Glad to Be Back and Eager To Know What's Going On
So, did anything happen while I was gone?
I mean besides Washington's taxicabs getting meters and the Nationals getting a new ballpark and the Supreme Court striking down the District's handgun ban?
Oh, and "The Awakening" being pried from Hains Point and the Newseum finally opening and The Washington Post newsroom shrinking and the price of gasoline skyrocketing and the economy tanking . . .
No? Pretty quiet, huh?
Frankly, it was kind of nice to be gone for all of that. And between you and me, there's something to be said for being 3,000 miles away from the nearest presidential candidate. But, please, don't think it was all strawberries and clotted cream for me while I was away doing a fellowship at Oxford University. (That's where I've been for the past year. Don't feel bad if you hadn't noticed. There are people here at The Post who didn't notice. But they've been a bit distracted lately.)
Yes, there were strawberries and clotted cream -- and Stilton and port and veal medallions and roast potatoes crisping up in goose fat and Christmas puddings wrapped in a blue penumbra of flaming brandy . . . mmmm, Christmas puddings in a blue penumbra of flaming brandy.
Where was I again?
Ah, yes: England. There are worse places to spend a year, though to hear my Stilton-hating teenage daughters tell it, not many. I think in time, after years of quiet reflection and expensive therapy, they will come to appreciate having been rudely plucked from their schools, their friends and their familiar surroundings and deposited in a country where it rains all the time. I did it for them, you see, to broaden their horizons.
What I'm getting at is this: Travel teaches us about the places we visit, but it teaches us about the places we leave behind, too. As T.S. Eliot wrote: ". . . the end of all our exploring/Will be to arrive where we started/And know the place for the first time."
And so it is that being away from Washington made me value it all the more. Where once I saw Rockville Pike as an obscene blot oozing its mercantile poison across a blighted landscape, now, after spending a year in a place where all the stores close at 5:30 p.m. and you can't get a jar of low-fat chunky-style peanut butter to save your life, I appreciate the Pike's myriad retail offerings.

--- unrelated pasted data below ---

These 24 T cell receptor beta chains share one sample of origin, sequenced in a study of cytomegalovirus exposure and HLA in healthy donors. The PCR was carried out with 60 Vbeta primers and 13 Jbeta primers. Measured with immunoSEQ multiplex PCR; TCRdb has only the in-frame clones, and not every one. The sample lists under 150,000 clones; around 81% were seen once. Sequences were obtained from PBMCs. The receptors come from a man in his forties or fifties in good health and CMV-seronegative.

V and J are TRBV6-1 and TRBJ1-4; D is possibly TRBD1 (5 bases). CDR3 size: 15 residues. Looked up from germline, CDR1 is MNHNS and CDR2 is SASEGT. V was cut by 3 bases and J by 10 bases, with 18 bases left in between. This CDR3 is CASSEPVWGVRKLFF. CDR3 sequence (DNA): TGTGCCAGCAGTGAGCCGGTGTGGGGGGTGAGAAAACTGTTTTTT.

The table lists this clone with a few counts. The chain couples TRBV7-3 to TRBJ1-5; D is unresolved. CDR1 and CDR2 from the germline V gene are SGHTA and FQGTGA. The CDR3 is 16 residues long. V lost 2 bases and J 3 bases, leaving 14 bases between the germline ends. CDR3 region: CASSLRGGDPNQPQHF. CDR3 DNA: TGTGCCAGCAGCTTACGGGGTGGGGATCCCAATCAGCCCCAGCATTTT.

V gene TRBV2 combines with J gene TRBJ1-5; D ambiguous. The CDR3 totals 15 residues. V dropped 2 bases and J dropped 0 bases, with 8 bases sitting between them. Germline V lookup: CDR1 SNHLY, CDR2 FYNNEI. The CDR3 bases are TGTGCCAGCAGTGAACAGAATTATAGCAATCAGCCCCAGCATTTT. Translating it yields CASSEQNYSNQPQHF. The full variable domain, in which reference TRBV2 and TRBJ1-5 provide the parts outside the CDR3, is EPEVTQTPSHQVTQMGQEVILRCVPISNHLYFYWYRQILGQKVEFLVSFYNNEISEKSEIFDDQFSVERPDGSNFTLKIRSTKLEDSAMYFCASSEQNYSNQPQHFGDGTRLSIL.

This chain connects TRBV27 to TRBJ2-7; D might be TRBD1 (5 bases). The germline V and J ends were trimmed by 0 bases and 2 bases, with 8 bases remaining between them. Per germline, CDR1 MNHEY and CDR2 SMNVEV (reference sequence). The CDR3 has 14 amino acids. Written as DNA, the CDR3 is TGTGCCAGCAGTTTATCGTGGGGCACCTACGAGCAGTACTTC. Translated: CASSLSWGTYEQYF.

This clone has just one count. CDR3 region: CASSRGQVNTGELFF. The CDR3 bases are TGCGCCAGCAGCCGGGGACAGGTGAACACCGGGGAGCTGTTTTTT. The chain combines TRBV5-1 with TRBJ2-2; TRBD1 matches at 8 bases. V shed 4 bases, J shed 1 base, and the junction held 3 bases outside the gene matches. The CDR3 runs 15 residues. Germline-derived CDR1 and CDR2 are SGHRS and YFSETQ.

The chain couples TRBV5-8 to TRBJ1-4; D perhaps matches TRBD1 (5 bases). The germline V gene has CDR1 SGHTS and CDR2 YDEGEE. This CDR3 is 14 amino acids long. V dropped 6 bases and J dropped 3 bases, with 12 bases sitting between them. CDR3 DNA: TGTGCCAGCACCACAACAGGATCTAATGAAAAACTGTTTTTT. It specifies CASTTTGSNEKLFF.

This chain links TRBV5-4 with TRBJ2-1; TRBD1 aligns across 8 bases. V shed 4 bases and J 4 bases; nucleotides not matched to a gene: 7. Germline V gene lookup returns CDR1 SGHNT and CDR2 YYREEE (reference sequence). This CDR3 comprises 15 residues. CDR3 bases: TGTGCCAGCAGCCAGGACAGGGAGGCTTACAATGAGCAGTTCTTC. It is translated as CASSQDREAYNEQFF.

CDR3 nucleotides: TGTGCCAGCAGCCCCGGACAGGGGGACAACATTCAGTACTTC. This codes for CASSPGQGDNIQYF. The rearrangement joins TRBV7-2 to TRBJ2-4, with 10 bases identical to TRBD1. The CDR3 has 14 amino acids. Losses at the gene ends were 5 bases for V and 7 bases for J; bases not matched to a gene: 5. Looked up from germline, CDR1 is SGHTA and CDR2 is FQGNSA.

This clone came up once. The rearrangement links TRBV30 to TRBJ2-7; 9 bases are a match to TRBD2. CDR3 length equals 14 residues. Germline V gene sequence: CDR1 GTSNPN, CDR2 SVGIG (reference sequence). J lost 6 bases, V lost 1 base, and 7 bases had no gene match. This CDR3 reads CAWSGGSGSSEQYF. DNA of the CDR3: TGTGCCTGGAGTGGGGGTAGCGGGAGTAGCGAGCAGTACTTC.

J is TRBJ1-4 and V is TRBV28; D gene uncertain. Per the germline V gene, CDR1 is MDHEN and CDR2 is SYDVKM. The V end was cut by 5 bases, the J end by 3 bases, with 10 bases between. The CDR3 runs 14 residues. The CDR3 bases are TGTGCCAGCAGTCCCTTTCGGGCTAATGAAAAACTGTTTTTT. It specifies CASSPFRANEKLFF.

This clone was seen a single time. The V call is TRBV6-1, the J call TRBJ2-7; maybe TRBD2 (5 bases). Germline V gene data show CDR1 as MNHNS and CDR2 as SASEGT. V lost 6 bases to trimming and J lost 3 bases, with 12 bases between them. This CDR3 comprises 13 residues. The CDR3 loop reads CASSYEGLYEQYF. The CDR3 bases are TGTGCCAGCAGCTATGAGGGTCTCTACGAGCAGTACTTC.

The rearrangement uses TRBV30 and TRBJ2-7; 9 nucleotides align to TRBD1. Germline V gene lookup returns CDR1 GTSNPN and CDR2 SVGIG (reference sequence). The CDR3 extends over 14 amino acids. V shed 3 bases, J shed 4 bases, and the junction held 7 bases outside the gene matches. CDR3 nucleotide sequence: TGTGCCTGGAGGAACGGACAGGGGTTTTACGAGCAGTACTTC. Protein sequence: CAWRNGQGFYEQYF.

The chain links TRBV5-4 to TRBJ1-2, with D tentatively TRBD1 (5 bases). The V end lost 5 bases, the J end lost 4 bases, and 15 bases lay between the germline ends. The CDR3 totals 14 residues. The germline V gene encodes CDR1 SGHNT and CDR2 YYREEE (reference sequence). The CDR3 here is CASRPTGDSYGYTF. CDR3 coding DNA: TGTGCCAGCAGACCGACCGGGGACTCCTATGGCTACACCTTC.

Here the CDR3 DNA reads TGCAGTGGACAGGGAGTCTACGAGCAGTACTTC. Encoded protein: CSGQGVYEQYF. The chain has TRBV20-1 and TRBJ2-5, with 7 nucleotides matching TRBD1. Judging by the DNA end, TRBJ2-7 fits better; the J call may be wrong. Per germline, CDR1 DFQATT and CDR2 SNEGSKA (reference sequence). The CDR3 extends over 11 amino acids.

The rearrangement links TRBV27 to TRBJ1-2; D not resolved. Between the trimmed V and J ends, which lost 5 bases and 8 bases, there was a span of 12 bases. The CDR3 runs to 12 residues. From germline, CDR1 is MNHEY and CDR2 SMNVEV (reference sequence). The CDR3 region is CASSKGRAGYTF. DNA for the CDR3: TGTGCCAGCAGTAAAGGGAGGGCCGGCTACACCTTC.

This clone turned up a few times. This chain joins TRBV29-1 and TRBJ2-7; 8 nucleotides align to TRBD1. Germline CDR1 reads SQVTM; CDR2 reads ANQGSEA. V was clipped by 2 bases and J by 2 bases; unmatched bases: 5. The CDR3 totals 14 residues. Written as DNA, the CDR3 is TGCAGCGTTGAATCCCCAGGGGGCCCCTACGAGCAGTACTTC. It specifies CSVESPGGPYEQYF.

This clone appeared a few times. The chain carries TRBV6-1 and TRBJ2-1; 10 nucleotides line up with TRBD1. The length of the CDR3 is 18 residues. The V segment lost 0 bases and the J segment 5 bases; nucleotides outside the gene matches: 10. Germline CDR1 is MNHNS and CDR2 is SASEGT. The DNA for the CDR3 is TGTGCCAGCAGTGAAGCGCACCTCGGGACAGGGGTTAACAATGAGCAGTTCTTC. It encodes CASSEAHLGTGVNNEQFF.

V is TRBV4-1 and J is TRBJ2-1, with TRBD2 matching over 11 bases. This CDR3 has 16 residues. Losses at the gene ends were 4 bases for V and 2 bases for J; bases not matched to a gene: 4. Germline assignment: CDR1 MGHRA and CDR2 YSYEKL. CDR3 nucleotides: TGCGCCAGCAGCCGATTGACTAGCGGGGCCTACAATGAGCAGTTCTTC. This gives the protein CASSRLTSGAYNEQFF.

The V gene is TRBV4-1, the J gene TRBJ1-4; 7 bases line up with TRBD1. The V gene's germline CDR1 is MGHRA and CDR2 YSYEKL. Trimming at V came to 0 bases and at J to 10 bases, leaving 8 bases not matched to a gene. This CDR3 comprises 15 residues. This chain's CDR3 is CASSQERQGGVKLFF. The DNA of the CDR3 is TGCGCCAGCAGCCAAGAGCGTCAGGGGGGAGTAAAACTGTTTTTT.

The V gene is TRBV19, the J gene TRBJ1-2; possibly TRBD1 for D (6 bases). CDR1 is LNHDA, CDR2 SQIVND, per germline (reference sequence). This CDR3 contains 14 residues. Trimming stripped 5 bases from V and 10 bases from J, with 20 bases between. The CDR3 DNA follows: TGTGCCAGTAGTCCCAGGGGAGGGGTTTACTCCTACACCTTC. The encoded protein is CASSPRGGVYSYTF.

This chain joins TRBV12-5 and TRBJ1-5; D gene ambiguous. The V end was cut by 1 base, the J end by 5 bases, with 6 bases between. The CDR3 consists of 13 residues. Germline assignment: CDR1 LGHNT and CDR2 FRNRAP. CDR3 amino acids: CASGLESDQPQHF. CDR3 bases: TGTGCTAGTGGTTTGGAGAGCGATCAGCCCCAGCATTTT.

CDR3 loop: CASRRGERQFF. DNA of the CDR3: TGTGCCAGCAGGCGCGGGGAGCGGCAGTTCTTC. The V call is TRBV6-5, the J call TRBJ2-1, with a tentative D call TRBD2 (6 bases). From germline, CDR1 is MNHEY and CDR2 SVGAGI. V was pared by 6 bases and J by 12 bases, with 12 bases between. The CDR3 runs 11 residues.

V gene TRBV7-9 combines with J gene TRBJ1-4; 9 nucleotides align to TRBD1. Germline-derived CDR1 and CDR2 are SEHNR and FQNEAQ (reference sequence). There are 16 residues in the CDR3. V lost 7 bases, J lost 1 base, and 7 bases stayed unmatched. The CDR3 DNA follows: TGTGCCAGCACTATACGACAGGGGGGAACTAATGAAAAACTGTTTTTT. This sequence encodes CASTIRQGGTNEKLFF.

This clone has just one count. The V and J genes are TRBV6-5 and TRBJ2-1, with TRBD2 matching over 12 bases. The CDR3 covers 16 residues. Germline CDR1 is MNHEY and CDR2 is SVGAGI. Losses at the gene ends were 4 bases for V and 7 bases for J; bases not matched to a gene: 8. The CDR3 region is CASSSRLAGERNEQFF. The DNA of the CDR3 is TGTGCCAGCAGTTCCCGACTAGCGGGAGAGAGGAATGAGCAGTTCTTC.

On the other hand, after a year of living without a car -- we walked, biked or took the bus -- I find the D.C. area's sclerotic traffic even more dispiriting than I did before. Bring on the $10 gallon of gas!
Everyone should be a foreigner at least once. It reveals the assumptions that the people you've always considered alien have about you.
For my younger daughter, being an American in England meant being repeatedly asked three questions by her classmates: 1. Are you a cheerleader? 2. Is your school back home like the one in the movie "Mean Girls"? 3. Can you do an Alabama accent? (Her answers: No, no and "A what ?")
The questions to me were nowhere near as interesting. Most of them were variations on a single theme: Who will be the next U.S. president?
I was considered a great disappointment when I confessed that I had no idea. But then, I've always been more interested in Washington the city where people live than Washington the capital where politicians work. Being away for a year did nothing to change that.
So now I'm back, pale from lack of sunshine, puffy from a diet of starch and ale, confused by cars driving on the right-hand side of the road -- and eager to see what I've missed. As before, this column is a two-way street. I hope you'll share with me ideas that you think belong here, starting perhaps with the things that make you long for Washington when you're away and the things that irritate you when you return.
My e-mail: firstname.lastname@example.org. My address: 1150 15th St. NW, Washington, DC 20071. My phone number: 202-334-5129.